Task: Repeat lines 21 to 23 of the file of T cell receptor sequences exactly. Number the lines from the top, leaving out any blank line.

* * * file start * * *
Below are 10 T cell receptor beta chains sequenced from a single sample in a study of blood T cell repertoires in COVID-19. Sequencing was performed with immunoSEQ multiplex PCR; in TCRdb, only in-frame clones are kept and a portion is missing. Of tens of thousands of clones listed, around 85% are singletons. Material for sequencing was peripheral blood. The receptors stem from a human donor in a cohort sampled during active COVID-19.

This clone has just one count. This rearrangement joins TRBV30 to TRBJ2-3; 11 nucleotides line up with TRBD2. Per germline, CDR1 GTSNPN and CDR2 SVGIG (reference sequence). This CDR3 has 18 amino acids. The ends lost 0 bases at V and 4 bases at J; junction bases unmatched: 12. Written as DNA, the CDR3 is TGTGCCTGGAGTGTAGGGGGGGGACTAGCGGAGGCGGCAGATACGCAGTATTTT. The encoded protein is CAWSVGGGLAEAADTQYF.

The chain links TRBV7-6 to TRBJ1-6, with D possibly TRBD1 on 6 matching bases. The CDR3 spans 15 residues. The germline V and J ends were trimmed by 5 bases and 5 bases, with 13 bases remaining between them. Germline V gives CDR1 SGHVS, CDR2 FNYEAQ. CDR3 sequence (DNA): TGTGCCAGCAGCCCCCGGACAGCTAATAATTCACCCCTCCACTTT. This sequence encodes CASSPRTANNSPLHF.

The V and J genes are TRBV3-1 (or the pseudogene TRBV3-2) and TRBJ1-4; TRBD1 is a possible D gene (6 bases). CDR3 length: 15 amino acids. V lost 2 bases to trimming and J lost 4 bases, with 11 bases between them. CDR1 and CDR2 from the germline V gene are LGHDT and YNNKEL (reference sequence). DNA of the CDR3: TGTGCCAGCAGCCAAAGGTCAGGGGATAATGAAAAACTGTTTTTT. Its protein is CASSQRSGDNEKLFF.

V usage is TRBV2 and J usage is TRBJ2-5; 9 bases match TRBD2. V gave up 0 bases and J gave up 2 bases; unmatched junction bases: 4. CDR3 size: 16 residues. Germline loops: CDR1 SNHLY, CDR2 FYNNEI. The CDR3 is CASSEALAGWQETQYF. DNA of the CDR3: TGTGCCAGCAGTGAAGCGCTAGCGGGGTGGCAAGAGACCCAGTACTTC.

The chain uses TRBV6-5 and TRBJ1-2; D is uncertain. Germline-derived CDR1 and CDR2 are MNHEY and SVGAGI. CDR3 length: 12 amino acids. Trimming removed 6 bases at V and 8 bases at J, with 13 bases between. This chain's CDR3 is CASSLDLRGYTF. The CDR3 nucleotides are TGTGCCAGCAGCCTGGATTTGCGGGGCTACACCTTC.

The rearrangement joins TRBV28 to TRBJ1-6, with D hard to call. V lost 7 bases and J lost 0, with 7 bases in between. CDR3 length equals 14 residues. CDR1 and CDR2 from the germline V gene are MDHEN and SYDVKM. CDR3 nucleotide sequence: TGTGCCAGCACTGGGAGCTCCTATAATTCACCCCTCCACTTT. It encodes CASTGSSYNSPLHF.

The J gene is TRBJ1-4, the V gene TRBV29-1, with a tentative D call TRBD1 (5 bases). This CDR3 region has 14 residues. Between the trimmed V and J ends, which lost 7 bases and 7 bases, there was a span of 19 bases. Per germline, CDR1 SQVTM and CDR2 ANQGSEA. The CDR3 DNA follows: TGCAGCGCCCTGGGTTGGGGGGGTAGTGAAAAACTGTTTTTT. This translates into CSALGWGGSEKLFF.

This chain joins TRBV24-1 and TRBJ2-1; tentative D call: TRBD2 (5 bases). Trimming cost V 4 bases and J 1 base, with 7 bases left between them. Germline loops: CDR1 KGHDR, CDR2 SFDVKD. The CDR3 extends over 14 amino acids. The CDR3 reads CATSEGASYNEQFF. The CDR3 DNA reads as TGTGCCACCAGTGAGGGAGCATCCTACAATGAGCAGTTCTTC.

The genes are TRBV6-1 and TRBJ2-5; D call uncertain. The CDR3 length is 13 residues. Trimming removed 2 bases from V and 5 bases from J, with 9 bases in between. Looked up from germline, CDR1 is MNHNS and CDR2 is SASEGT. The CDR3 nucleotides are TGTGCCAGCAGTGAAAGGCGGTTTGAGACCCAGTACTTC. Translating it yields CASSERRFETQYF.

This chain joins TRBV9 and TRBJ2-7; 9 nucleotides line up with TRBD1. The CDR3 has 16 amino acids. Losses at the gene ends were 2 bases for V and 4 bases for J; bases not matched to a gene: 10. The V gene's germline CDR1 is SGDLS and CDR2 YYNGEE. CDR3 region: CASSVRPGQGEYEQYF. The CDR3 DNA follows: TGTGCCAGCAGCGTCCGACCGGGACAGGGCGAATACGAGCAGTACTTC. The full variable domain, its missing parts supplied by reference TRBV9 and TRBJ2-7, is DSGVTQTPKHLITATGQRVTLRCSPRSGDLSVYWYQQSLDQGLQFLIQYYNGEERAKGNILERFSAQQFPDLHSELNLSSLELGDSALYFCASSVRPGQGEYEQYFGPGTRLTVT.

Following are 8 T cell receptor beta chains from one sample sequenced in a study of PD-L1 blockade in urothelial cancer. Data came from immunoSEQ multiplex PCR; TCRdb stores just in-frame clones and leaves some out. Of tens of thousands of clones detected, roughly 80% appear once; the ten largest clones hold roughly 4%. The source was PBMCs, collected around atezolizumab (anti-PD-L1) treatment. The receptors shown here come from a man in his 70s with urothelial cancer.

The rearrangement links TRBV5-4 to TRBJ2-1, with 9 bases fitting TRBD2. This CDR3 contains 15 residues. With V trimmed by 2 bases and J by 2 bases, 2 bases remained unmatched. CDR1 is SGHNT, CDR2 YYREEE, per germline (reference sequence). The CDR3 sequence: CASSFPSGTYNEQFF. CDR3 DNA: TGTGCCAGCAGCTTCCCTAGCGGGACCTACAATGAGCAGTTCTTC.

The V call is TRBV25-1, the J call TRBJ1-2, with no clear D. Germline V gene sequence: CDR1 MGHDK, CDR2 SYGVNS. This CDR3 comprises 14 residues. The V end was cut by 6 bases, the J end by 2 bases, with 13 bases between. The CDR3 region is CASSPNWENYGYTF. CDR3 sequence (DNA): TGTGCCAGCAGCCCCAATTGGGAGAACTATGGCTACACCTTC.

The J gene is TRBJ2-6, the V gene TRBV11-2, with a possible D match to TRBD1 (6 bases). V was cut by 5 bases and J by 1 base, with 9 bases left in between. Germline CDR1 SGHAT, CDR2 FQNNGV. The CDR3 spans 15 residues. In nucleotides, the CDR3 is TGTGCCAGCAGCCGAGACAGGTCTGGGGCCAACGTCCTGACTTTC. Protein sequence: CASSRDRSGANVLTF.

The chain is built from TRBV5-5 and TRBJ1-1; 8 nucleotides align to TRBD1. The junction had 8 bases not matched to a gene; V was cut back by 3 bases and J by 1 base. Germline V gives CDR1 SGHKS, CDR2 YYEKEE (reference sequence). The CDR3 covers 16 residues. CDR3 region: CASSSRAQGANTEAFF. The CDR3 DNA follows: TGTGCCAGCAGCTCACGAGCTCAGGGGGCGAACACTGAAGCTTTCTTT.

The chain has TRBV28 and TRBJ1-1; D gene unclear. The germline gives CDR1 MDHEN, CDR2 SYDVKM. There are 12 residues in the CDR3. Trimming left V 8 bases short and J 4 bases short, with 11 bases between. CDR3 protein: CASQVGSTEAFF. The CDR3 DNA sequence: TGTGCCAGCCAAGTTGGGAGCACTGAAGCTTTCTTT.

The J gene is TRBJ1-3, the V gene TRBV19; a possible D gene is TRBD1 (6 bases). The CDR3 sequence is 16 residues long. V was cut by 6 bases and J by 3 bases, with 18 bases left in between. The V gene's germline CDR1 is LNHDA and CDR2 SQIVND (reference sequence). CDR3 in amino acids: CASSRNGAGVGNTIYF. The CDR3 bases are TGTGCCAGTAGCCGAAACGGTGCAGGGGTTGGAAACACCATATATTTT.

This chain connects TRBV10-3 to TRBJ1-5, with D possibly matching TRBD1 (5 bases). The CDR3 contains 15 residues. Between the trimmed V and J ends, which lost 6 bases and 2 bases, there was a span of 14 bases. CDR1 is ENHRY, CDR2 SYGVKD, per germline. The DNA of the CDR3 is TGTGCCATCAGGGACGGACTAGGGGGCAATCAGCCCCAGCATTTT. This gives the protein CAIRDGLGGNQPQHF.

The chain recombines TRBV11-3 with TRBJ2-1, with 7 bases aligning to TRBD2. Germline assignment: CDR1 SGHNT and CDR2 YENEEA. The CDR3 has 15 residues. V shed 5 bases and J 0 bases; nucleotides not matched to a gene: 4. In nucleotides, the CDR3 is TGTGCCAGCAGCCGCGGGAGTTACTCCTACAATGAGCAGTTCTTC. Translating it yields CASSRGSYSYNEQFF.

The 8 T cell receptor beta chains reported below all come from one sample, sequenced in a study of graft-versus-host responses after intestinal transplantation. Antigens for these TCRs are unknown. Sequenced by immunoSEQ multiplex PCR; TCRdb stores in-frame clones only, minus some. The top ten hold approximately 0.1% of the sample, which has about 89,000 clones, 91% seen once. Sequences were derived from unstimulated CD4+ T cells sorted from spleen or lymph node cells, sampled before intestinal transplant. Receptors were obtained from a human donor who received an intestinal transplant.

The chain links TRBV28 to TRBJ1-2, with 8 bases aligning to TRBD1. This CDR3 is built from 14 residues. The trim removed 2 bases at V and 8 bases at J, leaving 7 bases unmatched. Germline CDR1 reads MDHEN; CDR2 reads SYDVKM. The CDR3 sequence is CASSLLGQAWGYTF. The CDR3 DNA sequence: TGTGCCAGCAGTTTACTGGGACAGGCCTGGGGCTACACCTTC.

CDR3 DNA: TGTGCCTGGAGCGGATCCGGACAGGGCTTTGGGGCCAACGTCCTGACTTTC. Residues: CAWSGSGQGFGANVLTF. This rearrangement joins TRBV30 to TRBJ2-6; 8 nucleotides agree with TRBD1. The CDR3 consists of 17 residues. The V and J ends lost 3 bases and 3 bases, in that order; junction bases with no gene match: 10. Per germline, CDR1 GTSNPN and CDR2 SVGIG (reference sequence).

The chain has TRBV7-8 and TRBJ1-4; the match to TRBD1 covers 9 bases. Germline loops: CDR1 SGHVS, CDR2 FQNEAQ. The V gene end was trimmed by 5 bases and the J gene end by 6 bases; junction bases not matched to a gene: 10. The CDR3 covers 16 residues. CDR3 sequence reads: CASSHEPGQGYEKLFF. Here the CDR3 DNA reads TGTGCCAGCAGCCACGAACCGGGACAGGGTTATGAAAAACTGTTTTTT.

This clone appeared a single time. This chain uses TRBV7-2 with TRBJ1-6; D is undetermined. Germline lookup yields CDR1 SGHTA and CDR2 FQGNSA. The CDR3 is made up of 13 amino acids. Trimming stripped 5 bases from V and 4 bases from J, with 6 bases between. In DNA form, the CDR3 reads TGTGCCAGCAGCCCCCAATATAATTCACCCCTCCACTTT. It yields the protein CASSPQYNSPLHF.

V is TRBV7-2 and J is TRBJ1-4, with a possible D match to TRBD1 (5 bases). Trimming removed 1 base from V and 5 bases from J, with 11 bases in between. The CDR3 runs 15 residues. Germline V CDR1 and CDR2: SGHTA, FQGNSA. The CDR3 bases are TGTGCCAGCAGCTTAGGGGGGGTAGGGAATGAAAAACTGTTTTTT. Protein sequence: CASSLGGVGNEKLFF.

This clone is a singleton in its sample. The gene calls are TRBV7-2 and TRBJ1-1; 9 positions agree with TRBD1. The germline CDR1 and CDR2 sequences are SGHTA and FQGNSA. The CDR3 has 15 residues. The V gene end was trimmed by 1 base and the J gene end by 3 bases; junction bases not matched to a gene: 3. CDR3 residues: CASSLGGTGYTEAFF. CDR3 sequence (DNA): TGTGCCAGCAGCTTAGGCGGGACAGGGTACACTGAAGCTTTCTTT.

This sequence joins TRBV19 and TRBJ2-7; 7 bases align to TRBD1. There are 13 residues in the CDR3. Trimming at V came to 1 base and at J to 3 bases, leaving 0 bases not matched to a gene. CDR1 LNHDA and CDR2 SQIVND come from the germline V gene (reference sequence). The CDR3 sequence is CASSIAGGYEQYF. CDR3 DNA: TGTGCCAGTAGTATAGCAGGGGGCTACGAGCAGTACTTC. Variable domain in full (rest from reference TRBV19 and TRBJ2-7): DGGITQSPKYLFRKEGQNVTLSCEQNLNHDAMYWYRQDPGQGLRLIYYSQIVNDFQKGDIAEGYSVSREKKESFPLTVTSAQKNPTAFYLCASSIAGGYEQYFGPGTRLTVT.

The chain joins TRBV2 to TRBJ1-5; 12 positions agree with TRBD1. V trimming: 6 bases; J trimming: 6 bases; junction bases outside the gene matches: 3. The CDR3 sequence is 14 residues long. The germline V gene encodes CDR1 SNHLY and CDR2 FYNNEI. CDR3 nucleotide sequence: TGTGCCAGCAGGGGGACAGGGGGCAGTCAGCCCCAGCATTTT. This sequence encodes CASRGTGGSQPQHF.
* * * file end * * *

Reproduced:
The 8 T cell receptor beta chains reported below all come from one sample, sequenced in a study of graft-versus-host responses after intestinal transplantation. Antigens for these TCRs are unknown. Sequenced by immunoSEQ multiplex PCR; TCRdb stores in-frame clones only, minus some. The top ten hold approximately 0.1% of the sample, which has about 89,000 clones, 91% seen once. Sequences were derived from unstimulated CD4+ T cells sorted from spleen or lymph node cells, sampled before intestinal transplant. Receptors were obtained from a human donor who received an intestinal transplant.

The chain links TRBV28 to TRBJ1-2, with 8 bases aligning to TRBD1. This CDR3 is built from 14 residues. The trim removed 2 bases at V and 8 bases at J, leaving 7 bases unmatched. Germline CDR1 reads MDHEN; CDR2 reads SYDVKM. The CDR3 sequence is CASSLLGQAWGYTF. The CDR3 DNA sequence: TGTGCCAGCAGTTTACTGGGACAGGCCTGGGGCTACACCTTC.

CDR3 DNA: TGTGCCTGGAGCGGATCCGGACAGGGCTTTGGGGCCAACGTCCTGACTTTC. Residues: CAWSGSGQGFGANVLTF. This rearrangement joins TRBV30 to TRBJ2-6; 8 nucleotides agree with TRBD1. The CDR3 consists of 17 residues. The V and J ends lost 3 bases and 3 bases, in that order; junction bases with no gene match: 10. Per germline, CDR1 GTSNPN and CDR2 SVGIG (reference sequence).